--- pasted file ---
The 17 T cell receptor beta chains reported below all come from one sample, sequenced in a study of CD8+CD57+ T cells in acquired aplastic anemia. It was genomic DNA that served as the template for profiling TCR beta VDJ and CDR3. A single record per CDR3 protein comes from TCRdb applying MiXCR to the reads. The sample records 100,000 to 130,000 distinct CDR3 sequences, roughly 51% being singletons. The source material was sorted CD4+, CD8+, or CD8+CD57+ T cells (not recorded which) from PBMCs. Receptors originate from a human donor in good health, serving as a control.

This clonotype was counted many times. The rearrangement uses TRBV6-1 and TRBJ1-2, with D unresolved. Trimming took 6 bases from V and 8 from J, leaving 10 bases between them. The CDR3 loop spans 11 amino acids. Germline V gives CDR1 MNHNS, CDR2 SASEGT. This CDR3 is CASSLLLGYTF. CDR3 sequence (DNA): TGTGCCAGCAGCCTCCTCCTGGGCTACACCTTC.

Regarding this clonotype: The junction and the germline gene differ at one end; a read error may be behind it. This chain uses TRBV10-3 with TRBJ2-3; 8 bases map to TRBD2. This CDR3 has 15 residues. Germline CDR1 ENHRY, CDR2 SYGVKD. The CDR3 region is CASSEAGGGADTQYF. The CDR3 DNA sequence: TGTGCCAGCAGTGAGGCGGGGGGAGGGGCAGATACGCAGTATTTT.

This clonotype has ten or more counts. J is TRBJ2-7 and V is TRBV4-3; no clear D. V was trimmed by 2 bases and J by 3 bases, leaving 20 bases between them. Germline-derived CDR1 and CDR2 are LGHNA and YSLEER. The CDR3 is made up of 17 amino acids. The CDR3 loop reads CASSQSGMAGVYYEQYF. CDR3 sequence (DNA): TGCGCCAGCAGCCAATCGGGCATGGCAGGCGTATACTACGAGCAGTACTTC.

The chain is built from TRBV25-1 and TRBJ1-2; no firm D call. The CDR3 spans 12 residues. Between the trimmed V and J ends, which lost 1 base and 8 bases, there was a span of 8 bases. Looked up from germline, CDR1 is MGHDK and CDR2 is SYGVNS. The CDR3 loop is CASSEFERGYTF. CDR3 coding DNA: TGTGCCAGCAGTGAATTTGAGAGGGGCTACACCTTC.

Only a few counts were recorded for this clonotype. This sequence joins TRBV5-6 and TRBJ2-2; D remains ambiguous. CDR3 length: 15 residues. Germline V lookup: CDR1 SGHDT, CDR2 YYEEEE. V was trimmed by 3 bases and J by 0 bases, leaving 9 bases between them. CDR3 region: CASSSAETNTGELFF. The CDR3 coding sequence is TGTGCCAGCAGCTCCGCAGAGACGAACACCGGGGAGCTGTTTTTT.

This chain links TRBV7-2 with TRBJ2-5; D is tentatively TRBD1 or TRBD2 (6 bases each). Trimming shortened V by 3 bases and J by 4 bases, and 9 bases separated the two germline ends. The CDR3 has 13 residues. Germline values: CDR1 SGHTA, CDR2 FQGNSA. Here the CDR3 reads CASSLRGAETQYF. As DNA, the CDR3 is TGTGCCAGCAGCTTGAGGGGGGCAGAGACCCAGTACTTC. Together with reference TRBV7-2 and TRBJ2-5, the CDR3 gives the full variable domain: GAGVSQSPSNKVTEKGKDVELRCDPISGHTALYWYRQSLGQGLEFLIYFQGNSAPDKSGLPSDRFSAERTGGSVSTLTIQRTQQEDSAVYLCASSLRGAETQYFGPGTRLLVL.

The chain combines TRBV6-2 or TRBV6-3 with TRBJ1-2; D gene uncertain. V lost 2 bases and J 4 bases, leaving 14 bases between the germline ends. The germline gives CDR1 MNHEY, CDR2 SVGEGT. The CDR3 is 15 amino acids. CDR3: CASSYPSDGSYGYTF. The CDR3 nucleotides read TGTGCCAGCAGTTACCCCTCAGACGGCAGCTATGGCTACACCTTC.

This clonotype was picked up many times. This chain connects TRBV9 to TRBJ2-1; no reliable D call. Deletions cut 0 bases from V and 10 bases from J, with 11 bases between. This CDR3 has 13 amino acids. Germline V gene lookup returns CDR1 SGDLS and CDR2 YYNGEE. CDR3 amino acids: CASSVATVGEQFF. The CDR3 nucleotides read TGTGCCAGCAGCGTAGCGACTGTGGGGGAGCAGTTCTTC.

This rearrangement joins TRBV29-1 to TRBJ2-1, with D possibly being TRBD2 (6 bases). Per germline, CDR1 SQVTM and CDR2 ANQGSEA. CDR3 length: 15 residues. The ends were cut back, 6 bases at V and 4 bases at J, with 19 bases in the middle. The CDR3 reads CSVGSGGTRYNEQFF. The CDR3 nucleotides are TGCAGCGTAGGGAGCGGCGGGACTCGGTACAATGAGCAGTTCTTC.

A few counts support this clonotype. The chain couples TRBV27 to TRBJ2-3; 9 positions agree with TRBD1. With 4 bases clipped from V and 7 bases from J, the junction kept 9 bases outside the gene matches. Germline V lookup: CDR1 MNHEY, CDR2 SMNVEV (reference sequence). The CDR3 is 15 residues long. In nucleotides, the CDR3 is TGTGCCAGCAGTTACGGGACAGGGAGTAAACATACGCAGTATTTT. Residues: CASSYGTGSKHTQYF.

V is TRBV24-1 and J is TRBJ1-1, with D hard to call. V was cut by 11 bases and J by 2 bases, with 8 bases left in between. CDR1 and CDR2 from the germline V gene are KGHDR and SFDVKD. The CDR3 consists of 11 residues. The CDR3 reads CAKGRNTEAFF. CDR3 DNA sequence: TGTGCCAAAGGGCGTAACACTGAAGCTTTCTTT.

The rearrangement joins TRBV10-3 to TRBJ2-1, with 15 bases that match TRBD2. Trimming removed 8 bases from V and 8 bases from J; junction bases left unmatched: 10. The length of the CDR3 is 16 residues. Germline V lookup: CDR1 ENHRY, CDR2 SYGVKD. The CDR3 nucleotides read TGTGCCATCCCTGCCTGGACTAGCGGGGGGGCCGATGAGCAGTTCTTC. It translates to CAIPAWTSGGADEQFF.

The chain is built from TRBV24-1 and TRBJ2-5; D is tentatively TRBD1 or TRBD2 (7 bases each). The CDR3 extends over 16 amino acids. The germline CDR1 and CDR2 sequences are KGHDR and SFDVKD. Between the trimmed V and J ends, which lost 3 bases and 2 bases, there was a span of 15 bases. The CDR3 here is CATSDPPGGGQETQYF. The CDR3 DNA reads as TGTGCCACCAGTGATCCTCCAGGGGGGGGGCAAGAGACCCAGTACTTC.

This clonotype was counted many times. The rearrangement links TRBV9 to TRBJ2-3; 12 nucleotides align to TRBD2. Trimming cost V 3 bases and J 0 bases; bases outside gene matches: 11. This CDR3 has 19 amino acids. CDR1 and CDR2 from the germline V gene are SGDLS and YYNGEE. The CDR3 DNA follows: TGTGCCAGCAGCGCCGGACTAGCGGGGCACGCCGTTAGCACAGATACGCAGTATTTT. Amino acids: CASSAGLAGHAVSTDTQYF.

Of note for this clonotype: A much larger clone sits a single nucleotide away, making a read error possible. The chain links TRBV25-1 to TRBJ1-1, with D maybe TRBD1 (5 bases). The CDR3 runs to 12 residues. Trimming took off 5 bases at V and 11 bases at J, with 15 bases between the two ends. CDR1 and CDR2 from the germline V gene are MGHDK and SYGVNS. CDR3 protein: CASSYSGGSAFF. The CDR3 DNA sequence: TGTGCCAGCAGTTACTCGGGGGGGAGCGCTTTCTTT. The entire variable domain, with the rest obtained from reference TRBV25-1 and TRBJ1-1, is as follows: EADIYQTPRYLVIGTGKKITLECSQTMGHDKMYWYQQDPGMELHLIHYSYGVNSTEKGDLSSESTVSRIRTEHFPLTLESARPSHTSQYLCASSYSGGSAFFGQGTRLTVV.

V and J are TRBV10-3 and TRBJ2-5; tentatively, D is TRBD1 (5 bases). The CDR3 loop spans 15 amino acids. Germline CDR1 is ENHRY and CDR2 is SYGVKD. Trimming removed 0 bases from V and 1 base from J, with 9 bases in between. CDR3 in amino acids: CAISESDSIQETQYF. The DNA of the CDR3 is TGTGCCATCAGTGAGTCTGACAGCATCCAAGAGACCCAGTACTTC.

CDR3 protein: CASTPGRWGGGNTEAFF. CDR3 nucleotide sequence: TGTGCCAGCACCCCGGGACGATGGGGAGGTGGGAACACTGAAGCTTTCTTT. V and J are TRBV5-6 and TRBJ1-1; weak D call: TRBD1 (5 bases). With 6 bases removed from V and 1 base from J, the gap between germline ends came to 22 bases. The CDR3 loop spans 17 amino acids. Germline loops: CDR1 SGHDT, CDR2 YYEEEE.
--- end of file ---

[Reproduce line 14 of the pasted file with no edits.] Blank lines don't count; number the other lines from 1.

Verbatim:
The chain is built from TRBV24-1 and TRBJ2-5; D is tentatively TRBD1 or TRBD2 (7 bases each). The CDR3 extends over 16 amino acids. The germline CDR1 and CDR2 sequences are KGHDR and SFDVKD. Between the trimmed V and J ends, which lost 3 bases and 2 bases, there was a span of 15 bases. The CDR3 here is CATSDPPGGGQETQYF. The CDR3 DNA reads as TGTGCCACCAGTGATCCTCCAGGGGGGGGGCAAGAGACCCAGTACTTC.